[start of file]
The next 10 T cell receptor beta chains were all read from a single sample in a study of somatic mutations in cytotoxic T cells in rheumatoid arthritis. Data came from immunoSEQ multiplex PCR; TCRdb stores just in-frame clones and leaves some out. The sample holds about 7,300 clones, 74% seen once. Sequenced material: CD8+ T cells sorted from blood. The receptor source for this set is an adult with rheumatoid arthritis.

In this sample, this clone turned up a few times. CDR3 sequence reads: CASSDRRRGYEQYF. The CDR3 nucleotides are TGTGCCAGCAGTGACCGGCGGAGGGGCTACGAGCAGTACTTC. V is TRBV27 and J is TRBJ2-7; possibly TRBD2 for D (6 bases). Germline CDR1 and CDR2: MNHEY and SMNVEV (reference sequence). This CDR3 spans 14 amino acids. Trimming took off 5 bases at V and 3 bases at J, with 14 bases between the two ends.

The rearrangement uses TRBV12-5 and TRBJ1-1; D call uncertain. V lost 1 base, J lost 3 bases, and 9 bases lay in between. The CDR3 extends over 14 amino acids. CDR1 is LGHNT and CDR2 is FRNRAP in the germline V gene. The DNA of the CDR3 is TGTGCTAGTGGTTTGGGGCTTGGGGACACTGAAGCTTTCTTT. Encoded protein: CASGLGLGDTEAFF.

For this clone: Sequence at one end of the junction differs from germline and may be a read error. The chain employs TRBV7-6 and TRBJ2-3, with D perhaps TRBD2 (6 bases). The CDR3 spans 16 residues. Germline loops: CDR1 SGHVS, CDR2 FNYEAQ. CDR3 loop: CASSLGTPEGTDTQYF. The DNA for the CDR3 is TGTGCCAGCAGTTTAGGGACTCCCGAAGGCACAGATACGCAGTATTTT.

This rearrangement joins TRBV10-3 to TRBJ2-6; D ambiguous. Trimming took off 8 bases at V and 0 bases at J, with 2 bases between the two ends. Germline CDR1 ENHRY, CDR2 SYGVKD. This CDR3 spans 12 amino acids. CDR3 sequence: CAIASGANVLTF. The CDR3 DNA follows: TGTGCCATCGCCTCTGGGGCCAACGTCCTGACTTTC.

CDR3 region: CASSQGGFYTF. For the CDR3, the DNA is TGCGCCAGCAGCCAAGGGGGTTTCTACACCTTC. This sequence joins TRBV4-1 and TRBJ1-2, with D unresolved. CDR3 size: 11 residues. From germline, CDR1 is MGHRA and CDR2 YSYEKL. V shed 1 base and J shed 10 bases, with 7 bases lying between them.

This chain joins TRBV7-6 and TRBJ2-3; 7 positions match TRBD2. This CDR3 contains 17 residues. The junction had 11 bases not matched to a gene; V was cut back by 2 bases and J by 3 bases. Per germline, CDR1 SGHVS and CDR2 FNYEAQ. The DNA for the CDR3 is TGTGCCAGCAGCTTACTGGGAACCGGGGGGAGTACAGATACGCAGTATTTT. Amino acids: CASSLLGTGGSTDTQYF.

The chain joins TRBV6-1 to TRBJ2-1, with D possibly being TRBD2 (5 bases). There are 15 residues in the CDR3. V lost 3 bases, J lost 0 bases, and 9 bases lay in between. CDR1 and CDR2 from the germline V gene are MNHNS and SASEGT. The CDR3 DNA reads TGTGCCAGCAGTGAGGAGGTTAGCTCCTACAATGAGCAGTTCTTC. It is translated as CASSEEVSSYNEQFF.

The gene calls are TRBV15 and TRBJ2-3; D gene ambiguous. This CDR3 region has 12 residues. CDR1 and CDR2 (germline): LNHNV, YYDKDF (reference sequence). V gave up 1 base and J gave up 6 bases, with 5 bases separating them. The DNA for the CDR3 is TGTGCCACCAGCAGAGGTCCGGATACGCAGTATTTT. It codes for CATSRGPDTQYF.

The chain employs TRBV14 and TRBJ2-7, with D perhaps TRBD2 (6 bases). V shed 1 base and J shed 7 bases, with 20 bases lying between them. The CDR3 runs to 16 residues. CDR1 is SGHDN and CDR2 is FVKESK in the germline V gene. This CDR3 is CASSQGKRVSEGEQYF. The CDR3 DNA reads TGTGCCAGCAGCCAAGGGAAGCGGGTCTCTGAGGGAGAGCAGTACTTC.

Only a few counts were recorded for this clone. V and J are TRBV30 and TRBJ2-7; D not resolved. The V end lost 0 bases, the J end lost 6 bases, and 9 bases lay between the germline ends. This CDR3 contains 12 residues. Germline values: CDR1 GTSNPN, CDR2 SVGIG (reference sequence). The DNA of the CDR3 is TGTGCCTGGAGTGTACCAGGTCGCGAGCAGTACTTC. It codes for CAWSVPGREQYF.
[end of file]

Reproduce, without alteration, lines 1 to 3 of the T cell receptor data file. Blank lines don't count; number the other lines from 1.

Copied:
The next 10 T cell receptor beta chains were all read from a single sample in a study of somatic mutations in cytotoxic T cells in rheumatoid arthritis. Data came from immunoSEQ multiplex PCR; TCRdb stores just in-frame clones and leaves some out. The sample holds about 7,300 clones, 74% seen once. Sequenced material: CD8+ T cells sorted from blood. The receptor source for this set is an adult with rheumatoid arthritis.

In this sample, this clone turned up a few times. CDR3 sequence reads: CASSDRRRGYEQYF. The CDR3 nucleotides are TGTGCCAGCAGTGACCGGCGGAGGGGCTACGAGCAGTACTTC. V is TRBV27 and J is TRBJ2-7; possibly TRBD2 for D (6 bases). Germline CDR1 and CDR2: MNHEY and SMNVEV (reference sequence). This CDR3 spans 14 amino acids. Trimming took off 5 bases at V and 3 bases at J, with 14 bases between the two ends.

The rearrangement uses TRBV12-5 and TRBJ1-1; D call uncertain. V lost 1 base, J lost 3 bases, and 9 bases lay in between. The CDR3 extends over 14 amino acids. CDR1 is LGHNT and CDR2 is FRNRAP in the germline V gene. The DNA of the CDR3 is TGTGCTAGTGGTTTGGGGCTTGGGGACACTGAAGCTTTCTTT. Encoded protein: CASGLGLGDTEAFF.